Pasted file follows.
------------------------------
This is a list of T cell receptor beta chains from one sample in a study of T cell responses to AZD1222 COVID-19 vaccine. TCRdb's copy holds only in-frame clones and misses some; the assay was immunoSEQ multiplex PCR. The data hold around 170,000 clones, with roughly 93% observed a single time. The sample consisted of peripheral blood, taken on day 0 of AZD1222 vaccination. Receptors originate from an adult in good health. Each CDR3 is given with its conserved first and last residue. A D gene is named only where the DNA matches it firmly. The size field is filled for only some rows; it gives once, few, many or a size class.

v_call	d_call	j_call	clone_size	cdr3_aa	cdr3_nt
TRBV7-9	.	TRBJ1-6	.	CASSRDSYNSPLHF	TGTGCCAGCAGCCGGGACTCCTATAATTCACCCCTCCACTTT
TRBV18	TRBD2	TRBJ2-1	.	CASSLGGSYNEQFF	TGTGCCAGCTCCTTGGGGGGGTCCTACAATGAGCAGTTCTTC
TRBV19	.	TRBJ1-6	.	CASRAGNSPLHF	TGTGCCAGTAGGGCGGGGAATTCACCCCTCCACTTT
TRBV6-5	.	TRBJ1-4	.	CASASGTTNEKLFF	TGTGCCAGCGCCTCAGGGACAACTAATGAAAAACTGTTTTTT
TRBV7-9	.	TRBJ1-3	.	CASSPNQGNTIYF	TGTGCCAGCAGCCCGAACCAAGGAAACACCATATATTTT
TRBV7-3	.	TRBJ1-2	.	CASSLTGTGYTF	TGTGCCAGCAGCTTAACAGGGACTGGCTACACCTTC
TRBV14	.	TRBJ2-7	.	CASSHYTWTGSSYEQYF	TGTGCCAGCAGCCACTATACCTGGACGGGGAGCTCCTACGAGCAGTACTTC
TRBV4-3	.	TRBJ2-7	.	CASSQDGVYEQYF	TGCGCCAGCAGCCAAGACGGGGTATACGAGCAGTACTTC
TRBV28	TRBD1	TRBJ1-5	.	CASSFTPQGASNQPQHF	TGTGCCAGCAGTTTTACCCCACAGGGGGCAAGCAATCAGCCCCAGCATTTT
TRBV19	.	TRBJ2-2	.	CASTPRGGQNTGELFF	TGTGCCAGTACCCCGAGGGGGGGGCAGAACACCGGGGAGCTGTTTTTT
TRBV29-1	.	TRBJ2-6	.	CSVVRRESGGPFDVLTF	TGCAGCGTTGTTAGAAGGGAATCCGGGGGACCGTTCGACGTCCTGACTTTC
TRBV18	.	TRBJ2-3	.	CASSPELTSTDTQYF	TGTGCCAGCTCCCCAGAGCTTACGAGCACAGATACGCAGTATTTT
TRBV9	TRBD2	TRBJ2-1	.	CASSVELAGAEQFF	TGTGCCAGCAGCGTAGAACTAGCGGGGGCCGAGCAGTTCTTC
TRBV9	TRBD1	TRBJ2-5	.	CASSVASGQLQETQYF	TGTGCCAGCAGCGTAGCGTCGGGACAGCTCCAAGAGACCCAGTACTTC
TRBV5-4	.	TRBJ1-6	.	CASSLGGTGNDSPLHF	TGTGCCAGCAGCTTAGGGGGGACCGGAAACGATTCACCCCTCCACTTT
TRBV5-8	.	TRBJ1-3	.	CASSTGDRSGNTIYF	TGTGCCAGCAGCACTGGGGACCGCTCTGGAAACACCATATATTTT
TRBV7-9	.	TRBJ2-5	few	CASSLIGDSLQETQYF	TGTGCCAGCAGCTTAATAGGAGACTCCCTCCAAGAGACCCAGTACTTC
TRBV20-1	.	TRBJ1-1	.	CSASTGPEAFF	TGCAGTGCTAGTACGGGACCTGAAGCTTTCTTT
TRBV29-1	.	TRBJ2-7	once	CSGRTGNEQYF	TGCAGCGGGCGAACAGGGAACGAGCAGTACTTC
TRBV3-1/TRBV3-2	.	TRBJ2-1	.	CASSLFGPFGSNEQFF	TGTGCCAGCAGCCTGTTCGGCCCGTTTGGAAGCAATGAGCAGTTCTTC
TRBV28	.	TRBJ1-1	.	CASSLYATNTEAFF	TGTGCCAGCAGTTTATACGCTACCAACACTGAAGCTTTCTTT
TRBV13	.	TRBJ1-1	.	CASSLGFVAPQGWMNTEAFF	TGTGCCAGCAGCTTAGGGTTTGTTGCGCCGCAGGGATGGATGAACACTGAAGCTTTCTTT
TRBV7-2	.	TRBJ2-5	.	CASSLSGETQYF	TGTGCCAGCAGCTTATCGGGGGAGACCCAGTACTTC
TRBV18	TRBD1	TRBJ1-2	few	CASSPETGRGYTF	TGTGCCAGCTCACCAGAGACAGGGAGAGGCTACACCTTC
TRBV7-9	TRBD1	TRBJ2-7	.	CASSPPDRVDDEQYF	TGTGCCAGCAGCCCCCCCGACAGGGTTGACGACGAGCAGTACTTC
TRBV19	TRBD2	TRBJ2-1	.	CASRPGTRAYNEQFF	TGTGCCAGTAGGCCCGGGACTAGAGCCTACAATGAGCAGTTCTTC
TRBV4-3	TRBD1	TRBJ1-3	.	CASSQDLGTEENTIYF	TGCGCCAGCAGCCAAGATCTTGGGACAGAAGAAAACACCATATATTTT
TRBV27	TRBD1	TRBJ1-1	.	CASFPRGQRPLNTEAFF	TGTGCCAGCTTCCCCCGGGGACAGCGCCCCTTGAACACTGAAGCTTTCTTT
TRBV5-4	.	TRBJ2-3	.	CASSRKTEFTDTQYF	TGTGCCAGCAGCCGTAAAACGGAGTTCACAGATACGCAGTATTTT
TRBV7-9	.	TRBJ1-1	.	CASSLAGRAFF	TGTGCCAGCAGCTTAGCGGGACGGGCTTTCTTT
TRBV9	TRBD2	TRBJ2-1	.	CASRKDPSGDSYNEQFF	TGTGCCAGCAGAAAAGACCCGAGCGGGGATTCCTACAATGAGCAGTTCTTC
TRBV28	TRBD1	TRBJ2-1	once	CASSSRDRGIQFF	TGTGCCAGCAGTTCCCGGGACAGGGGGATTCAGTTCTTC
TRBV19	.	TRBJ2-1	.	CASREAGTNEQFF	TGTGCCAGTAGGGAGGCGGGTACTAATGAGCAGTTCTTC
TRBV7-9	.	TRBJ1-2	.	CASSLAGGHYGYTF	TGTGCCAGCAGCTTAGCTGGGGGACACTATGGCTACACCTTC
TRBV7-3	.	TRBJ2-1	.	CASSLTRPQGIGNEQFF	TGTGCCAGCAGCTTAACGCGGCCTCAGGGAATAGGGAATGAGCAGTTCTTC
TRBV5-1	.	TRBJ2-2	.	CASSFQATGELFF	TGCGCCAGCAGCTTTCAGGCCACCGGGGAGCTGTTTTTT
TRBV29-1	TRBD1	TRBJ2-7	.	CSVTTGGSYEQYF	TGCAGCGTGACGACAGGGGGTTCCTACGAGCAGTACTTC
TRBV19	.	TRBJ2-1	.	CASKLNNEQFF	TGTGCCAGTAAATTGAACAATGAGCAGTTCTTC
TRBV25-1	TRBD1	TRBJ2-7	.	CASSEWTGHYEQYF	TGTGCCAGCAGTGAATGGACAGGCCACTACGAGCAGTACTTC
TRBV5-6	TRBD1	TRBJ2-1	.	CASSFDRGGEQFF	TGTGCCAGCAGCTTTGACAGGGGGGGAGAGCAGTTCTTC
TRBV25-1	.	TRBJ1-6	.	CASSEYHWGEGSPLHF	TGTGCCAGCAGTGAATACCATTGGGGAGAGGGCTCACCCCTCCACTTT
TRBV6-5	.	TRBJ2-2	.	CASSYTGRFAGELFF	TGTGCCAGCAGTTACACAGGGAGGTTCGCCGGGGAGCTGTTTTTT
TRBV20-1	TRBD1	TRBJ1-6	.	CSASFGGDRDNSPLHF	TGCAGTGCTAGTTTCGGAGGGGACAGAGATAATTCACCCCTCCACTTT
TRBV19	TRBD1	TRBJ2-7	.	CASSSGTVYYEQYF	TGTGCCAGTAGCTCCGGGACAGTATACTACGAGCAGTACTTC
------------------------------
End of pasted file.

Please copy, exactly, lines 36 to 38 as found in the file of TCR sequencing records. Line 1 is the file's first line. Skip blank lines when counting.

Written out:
TRBV7-9	.	TRBJ1-2	.	CASSLAGGHYGYTF	TGTGCCAGCAGCTTAGCTGGGGGACACTATGGCTACACCTTC
TRBV7-3	.	TRBJ2-1	.	CASSLTRPQGIGNEQFF	TGTGCCAGCAGCTTAACGCGGCCTCAGGGAATAGGGAATGAGCAGTTCTTC
TRBV5-1	.	TRBJ2-2	.	CASSFQATGELFF	TGCGCCAGCAGCTTTCAGGCCACCGGGGAGCTGTTTTTT